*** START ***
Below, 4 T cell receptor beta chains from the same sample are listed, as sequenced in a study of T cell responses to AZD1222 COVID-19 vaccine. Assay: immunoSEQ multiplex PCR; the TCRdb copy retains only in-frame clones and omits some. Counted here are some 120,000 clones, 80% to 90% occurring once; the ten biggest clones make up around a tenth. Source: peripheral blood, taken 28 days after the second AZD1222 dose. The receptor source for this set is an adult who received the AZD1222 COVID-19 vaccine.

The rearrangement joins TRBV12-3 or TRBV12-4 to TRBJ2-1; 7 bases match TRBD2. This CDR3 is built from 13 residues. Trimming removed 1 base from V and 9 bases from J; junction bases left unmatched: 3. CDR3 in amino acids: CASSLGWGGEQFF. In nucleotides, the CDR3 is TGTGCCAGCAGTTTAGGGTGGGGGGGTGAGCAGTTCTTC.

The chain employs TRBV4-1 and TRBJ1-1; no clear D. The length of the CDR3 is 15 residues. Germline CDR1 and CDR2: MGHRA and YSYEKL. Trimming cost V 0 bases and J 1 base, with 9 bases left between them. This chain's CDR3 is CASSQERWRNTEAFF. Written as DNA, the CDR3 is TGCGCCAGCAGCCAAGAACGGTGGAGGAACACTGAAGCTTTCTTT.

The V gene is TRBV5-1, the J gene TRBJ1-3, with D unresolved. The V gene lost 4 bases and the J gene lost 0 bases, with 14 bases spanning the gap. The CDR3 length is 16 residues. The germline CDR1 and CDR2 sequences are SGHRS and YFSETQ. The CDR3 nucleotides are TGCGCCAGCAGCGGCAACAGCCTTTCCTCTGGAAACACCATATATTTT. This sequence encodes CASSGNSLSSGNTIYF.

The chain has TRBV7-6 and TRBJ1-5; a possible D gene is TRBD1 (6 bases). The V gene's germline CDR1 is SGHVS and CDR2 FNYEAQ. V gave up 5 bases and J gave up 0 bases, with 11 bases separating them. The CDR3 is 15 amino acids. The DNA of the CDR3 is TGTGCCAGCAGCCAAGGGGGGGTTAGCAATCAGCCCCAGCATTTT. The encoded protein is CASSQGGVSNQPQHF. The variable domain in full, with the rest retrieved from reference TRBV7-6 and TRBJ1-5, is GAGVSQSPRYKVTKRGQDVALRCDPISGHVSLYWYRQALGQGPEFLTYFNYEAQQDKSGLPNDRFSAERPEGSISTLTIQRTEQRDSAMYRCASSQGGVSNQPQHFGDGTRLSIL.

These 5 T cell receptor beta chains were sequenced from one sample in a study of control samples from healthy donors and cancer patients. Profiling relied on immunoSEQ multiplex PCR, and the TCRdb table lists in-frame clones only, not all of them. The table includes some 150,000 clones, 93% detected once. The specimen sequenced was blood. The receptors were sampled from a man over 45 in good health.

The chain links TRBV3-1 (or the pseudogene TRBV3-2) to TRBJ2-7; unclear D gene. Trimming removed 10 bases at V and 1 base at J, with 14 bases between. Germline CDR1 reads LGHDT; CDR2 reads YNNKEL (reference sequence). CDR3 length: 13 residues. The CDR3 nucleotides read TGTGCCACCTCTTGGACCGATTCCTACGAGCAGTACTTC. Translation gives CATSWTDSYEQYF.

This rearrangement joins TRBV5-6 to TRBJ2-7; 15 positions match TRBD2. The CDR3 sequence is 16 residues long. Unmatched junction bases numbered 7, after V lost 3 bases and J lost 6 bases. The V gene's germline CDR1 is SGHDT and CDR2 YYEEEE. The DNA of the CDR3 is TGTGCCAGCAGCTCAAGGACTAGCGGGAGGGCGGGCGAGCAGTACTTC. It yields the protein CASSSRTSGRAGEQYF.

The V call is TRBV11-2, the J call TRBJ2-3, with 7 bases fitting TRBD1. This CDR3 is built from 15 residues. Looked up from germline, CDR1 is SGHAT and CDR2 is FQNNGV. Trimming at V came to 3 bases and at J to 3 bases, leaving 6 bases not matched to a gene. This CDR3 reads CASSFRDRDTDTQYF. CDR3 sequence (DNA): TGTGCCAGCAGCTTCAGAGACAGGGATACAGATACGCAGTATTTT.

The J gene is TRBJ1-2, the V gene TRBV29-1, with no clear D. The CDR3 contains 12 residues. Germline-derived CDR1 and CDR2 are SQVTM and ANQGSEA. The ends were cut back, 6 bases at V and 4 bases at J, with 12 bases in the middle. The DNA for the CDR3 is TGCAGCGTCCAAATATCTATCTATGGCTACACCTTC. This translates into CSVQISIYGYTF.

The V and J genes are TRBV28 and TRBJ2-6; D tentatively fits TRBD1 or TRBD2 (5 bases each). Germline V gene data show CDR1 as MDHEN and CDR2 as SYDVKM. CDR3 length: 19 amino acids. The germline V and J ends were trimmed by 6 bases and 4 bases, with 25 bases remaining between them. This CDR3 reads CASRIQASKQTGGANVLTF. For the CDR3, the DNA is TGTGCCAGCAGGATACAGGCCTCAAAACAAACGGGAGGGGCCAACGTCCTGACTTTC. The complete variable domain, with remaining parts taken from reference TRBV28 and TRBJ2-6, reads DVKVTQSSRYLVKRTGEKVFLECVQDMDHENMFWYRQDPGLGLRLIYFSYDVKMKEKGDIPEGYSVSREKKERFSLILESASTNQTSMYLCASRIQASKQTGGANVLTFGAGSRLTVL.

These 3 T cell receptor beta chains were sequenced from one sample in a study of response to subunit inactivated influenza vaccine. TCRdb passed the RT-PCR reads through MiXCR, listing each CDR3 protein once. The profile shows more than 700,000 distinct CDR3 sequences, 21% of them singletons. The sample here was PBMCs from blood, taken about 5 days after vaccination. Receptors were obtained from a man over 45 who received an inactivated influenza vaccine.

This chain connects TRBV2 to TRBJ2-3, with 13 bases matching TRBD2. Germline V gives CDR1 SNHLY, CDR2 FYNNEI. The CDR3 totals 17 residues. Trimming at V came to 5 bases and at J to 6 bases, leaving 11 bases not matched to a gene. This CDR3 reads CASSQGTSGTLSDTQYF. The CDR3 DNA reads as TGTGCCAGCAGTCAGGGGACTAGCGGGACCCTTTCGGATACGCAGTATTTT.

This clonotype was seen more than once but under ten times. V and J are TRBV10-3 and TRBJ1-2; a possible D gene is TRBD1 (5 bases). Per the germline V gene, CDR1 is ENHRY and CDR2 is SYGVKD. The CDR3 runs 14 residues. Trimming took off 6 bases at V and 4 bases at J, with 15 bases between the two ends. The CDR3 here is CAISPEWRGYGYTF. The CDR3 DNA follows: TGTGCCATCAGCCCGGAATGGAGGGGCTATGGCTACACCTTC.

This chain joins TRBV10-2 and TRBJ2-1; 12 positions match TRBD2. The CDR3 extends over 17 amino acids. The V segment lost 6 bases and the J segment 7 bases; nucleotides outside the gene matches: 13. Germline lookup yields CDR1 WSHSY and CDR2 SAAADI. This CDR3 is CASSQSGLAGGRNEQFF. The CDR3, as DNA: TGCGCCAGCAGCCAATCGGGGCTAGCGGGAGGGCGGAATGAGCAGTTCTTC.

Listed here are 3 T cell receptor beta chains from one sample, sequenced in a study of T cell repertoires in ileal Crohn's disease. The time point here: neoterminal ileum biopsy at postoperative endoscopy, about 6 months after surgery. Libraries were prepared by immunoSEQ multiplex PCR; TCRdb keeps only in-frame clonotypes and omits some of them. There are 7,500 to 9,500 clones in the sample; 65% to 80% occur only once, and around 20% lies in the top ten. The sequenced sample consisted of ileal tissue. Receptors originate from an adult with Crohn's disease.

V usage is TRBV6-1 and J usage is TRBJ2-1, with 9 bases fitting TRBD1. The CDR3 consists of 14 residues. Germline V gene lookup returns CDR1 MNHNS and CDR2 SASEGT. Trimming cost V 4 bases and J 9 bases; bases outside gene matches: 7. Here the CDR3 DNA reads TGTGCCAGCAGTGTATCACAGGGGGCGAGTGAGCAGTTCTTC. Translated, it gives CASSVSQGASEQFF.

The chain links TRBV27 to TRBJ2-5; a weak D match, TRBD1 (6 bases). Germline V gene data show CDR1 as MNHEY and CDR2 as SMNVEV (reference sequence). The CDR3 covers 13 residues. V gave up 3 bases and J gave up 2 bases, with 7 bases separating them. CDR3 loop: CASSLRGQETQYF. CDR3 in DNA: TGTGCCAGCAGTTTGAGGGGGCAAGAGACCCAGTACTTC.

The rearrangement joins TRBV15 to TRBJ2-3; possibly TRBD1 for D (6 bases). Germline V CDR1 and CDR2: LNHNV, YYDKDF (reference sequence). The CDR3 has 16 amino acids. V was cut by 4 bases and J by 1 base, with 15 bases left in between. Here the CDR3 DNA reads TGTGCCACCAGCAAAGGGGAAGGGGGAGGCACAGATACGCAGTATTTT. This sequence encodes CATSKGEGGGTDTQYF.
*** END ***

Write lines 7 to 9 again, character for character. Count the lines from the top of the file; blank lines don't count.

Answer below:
The chain links TRBV3-1 (or the pseudogene TRBV3-2) to TRBJ2-7; unclear D gene. Trimming removed 10 bases at V and 1 base at J, with 14 bases between. Germline CDR1 reads LGHDT; CDR2 reads YNNKEL (reference sequence). CDR3 length: 13 residues. The CDR3 nucleotides read TGTGCCACCTCTTGGACCGATTCCTACGAGCAGTACTTC. Translation gives CATSWTDSYEQYF.

This rearrangement joins TRBV5-6 to TRBJ2-7; 15 positions match TRBD2. The CDR3 sequence is 16 residues long. Unmatched junction bases numbered 7, after V lost 3 bases and J lost 6 bases. The V gene's germline CDR1 is SGHDT and CDR2 YYEEEE. The DNA of the CDR3 is TGTGCCAGCAGCTCAAGGACTAGCGGGAGGGCGGGCGAGCAGTACTTC. It yields the protein CASSSRTSGRAGEQYF.

The V call is TRBV11-2, the J call TRBJ2-3, with 7 bases fitting TRBD1. This CDR3 is built from 15 residues. Looked up from germline, CDR1 is SGHAT and CDR2 is FQNNGV. Trimming at V came to 3 bases and at J to 3 bases, leaving 6 bases not matched to a gene. This CDR3 reads CASSFRDRDTDTQYF. CDR3 sequence (DNA): TGTGCCAGCAGCTTCAGAGACAGGGATACAGATACGCAGTATTTT.